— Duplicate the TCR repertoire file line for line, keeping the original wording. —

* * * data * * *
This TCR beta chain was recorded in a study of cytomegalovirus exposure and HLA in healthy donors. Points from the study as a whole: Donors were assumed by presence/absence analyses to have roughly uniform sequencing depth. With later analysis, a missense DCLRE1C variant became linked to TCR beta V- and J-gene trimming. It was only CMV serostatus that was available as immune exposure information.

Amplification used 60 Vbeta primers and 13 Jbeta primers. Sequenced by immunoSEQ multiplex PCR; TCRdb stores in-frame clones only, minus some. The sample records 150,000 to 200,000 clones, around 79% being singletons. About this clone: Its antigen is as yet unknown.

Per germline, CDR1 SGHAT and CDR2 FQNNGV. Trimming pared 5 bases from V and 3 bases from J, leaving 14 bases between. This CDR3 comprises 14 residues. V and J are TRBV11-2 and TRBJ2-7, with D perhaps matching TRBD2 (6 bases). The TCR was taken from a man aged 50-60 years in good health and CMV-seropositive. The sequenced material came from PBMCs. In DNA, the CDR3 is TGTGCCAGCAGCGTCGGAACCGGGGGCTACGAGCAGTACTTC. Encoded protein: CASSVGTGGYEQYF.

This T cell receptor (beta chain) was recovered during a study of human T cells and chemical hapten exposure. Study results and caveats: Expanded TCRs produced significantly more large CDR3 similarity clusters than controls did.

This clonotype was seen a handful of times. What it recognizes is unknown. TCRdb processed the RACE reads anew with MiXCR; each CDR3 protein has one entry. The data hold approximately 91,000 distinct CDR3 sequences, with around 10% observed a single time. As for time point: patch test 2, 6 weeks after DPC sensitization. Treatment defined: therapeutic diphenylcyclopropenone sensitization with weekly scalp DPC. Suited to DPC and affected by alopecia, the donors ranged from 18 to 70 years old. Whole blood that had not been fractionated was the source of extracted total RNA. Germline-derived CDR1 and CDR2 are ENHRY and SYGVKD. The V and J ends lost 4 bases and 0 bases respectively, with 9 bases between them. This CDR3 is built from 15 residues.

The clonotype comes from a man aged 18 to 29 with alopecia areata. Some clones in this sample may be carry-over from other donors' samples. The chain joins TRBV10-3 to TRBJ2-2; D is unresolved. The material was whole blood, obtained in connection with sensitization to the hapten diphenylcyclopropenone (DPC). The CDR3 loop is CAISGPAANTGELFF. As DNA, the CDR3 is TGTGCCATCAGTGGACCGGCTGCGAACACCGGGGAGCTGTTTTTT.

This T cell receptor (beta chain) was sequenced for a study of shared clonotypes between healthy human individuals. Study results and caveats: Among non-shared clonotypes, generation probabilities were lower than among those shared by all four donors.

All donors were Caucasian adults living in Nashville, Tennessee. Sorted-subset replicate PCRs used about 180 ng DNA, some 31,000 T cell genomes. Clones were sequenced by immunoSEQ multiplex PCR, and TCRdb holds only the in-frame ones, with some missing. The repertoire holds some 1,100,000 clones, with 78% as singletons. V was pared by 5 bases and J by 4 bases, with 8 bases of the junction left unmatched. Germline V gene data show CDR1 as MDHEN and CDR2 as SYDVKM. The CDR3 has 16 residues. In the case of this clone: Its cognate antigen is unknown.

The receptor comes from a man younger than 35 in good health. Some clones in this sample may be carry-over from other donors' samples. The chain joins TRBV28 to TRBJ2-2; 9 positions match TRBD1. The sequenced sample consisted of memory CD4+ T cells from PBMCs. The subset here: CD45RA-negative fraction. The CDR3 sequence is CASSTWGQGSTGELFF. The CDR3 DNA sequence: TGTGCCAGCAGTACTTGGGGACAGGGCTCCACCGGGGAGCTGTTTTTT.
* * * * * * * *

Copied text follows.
This TCR beta chain was recorded in a study of cytomegalovirus exposure and HLA in healthy donors. Points from the study as a whole: Donors were assumed by presence/absence analyses to have roughly uniform sequencing depth. With later analysis, a missense DCLRE1C variant became linked to TCR beta V- and J-gene trimming. It was only CMV serostatus that was available as immune exposure information.

Amplification used 60 Vbeta primers and 13 Jbeta primers. Sequenced by immunoSEQ multiplex PCR; TCRdb stores in-frame clones only, minus some. The sample records 150,000 to 200,000 clones, around 79% being singletons. About this clone: Its antigen is as yet unknown.

Per germline, CDR1 SGHAT and CDR2 FQNNGV. Trimming pared 5 bases from V and 3 bases from J, leaving 14 bases between. This CDR3 comprises 14 residues. V and J are TRBV11-2 and TRBJ2-7, with D perhaps matching TRBD2 (6 bases). The TCR was taken from a man aged 50-60 years in good health and CMV-seropositive. The sequenced material came from PBMCs. In DNA, the CDR3 is TGTGCCAGCAGCGTCGGAACCGGGGGCTACGAGCAGTACTTC. Encoded protein: CASSVGTGGYEQYF.

This T cell receptor (beta chain) was recovered during a study of human T cells and chemical hapten exposure. Study results and caveats: Expanded TCRs produced significantly more large CDR3 similarity clusters than controls did.

This clonotype was seen a handful of times. What it recognizes is unknown. TCRdb processed the RACE reads anew with MiXCR; each CDR3 protein has one entry. The data hold approximately 91,000 distinct CDR3 sequences, with around 10% observed a single time. As for time point: patch test 2, 6 weeks after DPC sensitization. Treatment defined: therapeutic diphenylcyclopropenone sensitization with weekly scalp DPC. Suited to DPC and affected by alopecia, the donors ranged from 18 to 70 years old. Whole blood that had not been fractionated was the source of extracted total RNA. Germline-derived CDR1 and CDR2 are ENHRY and SYGVKD. The V and J ends lost 4 bases and 0 bases respectively, with 9 bases between them. This CDR3 is built from 15 residues.

The clonotype comes from a man aged 18 to 29 with alopecia areata. Some clones in this sample may be carry-over from other donors' samples. The chain joins TRBV10-3 to TRBJ2-2; D is unresolved. The material was whole blood, obtained in connection with sensitization to the hapten diphenylcyclopropenone (DPC). The CDR3 loop is CAISGPAANTGELFF. As DNA, the CDR3 is TGTGCCATCAGTGGACCGGCTGCGAACACCGGGGAGCTGTTTTTT.

This T cell receptor (beta chain) was sequenced for a study of shared clonotypes between healthy human individuals. Study results and caveats: Among non-shared clonotypes, generation probabilities were lower than among those shared by all four donors.

All donors were Caucasian adults living in Nashville, Tennessee. Sorted-subset replicate PCRs used about 180 ng DNA, some 31,000 T cell genomes. Clones were sequenced by immunoSEQ multiplex PCR, and TCRdb holds only the in-frame ones, with some missing. The repertoire holds some 1,100,000 clones, with 78% as singletons. V was pared by 5 bases and J by 4 bases, with 8 bases of the junction left unmatched. Germline V gene data show CDR1 as MDHEN and CDR2 as SYDVKM. The CDR3 has 16 residues. In the case of this clone: Its cognate antigen is unknown.

The receptor comes from a man younger than 35 in good health. Some clones in this sample may be carry-over from other donors' samples. The chain joins TRBV28 to TRBJ2-2; 9 positions match TRBD1. The sequenced sample consisted of memory CD4+ T cells from PBMCs. The subset here: CD45RA-negative fraction. The CDR3 sequence is CASSTWGQGSTGELFF. The CDR3 DNA sequence: TGTGCCAGCAGTACTTGGGGACAGGGCTCCACCGGGGAGCTGTTTTTT.